“If you’re ready to transfer data from spreadsheets, forms and tables to an interactive map, you’ve come to the right place,” said Mike Sliwka, Geospatial Engineer at Onix and David Bryson, Solutions Engineer with CartoDB in a recent webinar.
Mike and David proceeded to walk the Directions Magazine audience through a few use cases to demonstrate how the CartoDB Editor allows users to easily create maps and uncover insights from their data. They demonstrated how a customer without IT or mapping skills creates internal maps to determine optimal retail sites, how mapping open data helps to visualize neighborhood demographics, and that visualizing even very large data sets is easy using a dynamic map.
The CartoDB platform transforms information into dynamic renderings, empowering users with easy-to-use location analysis. Watch the Directions Magazine webinar here.
Use Case #1: Empowering Business User Autonomy
A retailer who didn’t have the tools or an in-house IT department found a site selection tool that could be used by the current staff to help determine the best location for a new store.
Proximity to highways, population and income data were the primary factors that influenced their decision. Population and income data can be easily obtained from the Census Bureau, but it takes putting the data on a map as shown below to see how this data plays out. Using CartoDB, it took less than one hour to input the data and create the map. Metadata can be seen by mousing over map points. By dropping data like customer information and highest grossing locations into the CartoDB editor, the retailer could see the top prospective locations. This organization was sold on how beautifully the maps rendered — without any styling or programming. They continue using this tool for ongoing site analysis and selection.
CartoDB is an amazing tool, especially for someone who is not a programmer; he or she can analyze data in minutes! For this demonstration, Mike used Google Maps API, however CartoDB is compatible with a variety of mapping solutions.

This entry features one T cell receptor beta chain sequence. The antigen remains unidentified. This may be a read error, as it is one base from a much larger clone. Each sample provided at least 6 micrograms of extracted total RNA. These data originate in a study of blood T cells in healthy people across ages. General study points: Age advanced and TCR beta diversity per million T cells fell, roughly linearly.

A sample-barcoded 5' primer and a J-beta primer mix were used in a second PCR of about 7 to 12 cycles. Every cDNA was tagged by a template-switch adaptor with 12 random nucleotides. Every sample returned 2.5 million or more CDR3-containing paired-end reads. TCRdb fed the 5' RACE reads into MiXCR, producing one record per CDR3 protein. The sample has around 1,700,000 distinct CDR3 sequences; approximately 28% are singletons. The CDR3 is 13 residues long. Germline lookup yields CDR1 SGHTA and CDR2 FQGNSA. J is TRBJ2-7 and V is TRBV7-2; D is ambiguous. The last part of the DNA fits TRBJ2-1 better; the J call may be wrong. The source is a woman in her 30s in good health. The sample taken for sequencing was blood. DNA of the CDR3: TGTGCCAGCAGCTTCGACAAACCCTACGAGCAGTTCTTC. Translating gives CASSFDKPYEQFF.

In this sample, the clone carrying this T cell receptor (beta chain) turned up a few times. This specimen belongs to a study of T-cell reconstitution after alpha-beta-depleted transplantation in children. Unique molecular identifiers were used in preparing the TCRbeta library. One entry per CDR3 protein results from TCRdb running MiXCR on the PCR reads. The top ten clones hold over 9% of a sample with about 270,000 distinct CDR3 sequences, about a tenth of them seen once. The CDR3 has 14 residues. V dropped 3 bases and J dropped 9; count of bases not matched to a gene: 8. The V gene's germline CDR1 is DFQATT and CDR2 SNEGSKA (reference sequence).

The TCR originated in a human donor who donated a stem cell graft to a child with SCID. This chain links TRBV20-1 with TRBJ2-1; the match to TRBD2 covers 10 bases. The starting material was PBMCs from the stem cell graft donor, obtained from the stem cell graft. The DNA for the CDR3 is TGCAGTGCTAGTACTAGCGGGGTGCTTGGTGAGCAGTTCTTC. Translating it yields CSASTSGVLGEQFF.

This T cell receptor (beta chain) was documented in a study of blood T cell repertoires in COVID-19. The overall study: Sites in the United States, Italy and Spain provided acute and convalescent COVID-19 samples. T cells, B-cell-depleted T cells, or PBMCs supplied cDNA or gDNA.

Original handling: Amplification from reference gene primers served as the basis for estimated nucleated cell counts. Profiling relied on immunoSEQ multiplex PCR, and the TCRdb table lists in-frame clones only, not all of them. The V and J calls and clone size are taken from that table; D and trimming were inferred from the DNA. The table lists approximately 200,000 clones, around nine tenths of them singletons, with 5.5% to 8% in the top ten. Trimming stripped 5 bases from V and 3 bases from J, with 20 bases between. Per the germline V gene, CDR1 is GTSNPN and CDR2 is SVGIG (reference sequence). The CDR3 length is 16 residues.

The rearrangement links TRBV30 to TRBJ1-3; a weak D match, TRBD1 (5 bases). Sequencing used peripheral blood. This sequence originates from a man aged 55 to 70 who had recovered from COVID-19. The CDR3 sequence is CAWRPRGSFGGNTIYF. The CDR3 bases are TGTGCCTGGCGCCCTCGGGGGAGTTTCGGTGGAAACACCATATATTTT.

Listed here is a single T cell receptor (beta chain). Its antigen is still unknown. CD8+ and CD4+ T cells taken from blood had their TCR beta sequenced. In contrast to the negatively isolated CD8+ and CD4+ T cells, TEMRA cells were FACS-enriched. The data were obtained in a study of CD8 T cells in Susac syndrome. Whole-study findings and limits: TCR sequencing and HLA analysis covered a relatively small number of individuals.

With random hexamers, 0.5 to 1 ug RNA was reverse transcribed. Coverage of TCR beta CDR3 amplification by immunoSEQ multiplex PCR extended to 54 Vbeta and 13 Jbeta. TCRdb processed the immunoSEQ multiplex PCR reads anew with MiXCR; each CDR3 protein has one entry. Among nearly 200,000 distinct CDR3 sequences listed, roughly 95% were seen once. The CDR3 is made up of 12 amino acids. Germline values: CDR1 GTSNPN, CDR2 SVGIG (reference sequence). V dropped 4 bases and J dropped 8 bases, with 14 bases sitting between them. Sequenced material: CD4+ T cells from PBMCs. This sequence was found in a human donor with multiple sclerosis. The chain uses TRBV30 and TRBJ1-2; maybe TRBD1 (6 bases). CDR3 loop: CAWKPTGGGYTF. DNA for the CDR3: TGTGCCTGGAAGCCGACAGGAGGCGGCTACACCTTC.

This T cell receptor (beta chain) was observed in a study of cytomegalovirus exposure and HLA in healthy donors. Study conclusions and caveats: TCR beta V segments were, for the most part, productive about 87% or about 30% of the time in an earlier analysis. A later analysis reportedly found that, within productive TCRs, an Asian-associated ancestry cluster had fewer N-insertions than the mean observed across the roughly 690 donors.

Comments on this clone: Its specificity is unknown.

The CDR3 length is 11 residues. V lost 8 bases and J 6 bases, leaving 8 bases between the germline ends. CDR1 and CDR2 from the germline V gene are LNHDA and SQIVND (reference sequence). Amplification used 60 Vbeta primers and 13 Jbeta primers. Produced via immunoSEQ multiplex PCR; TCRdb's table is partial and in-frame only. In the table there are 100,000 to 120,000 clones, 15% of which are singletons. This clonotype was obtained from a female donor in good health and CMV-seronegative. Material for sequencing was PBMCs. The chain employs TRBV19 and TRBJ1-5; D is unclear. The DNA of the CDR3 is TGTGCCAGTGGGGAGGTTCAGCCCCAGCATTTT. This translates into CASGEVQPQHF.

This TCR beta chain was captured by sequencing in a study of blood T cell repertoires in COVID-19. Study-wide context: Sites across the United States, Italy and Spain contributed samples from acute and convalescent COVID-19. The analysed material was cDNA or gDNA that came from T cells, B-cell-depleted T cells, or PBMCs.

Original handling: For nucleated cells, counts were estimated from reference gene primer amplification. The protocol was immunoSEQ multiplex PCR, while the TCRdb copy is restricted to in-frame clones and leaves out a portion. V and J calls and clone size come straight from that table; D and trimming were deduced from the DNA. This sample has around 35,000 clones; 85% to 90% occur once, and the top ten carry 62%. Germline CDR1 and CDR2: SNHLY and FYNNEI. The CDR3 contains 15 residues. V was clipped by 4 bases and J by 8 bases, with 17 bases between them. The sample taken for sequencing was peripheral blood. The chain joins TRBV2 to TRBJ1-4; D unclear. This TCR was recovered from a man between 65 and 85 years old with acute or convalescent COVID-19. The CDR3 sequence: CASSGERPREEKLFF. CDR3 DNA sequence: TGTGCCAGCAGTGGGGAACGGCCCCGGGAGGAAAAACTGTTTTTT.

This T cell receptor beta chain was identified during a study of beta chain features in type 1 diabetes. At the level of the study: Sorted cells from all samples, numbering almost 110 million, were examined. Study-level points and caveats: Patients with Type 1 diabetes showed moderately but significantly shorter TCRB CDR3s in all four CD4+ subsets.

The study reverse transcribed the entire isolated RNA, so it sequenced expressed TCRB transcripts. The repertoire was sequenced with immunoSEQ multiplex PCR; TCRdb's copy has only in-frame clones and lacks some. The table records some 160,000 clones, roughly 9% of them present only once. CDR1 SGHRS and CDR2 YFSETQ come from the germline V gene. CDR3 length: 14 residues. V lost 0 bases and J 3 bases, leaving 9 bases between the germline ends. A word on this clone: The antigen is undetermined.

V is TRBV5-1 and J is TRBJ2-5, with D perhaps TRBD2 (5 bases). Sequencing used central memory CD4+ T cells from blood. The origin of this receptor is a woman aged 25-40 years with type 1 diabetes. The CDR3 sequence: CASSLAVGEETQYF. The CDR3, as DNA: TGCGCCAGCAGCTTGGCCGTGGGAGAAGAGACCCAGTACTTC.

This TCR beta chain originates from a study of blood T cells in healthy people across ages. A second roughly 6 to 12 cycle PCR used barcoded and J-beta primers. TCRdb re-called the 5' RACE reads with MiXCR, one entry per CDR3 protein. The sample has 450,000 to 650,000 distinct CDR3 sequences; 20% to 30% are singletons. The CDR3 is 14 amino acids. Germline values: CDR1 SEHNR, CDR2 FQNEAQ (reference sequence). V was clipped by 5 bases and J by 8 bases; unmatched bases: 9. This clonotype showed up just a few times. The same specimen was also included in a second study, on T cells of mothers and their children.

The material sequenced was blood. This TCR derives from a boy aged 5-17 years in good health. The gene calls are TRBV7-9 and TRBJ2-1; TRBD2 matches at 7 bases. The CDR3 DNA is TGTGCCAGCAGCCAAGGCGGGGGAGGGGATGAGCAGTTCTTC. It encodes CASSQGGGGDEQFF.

Use Case #2: Using a Spatial Database to Map Open Data
Plenty of analysts out there are very familiar with open data. Using a spatial database such as Data.Seattle.gov, a user can take open data and build it out on a map. That data can be downloaded and simply dragged into the CartoDB editor. In this example, building permits were examined to look into investment opportunities in certain neighborhoods around Seattle. Applying the spatial join tool uncovered a whole new story; areas that weren’t being examined outside the city suddenly appeared as lucrative areas to pursue. All of this can be easily accomplished right through the web interface.
Use Case #3: Visualizing Very Large Data Sets is a Cinch With a Dynamic Map
Deep Insights is a tool that allows users to visualize very large datasets so they can view data in a different way. In this example, a cell phone provider wanted to target areas in New York City in a certain age and income range who were located near an existing retail store network. Rather than building a new store, they wanted to get customers and prospects they weren’t reaching into existing stores.
The map in this use case is a dynamic map; as you move around, the values on the right change to show the target area. Conversely, you can alter the tables on the right to change the map. For example, you can modify the income range you want to target which changes the map display. This powerful tool is built on free data that is part of the CartoDB data library. Deep Insights allows you to build the dashboard with the criteria you want.
CartoDB is a SaaS solution that can be hosted on a platform such as Amazon cloud or on-premise behind the firewall for those who require a greater level of control. The spatial database is the “heart and soul” of CartoDB and a way of storing geospatial data such as points, lines, distances or boundary information. There are two avenues that allow you to look at the relationships between the data; Platform APIs and the CartoDB Editor.
Platform APIs consist of back-end and front-end APIs. They allow you to create maps on the fly and to select various styles and features as you go. The CartoDB Editor is the user interface. Users can load data, map it and share it, all through the Editor.
These three quick examples are just a few of the mapping needs common across many businesses and industries. This recap contains just some of the highlights of our recorded webinar now available for viewing on-demand. Access the webinar today.
This is an exciting time to be in the geospatial profession. Explore your world! All of this open data and easy to use apps such as CartoDB make it simpler than ever to get data and turn it into powerful insights. Go forth and map!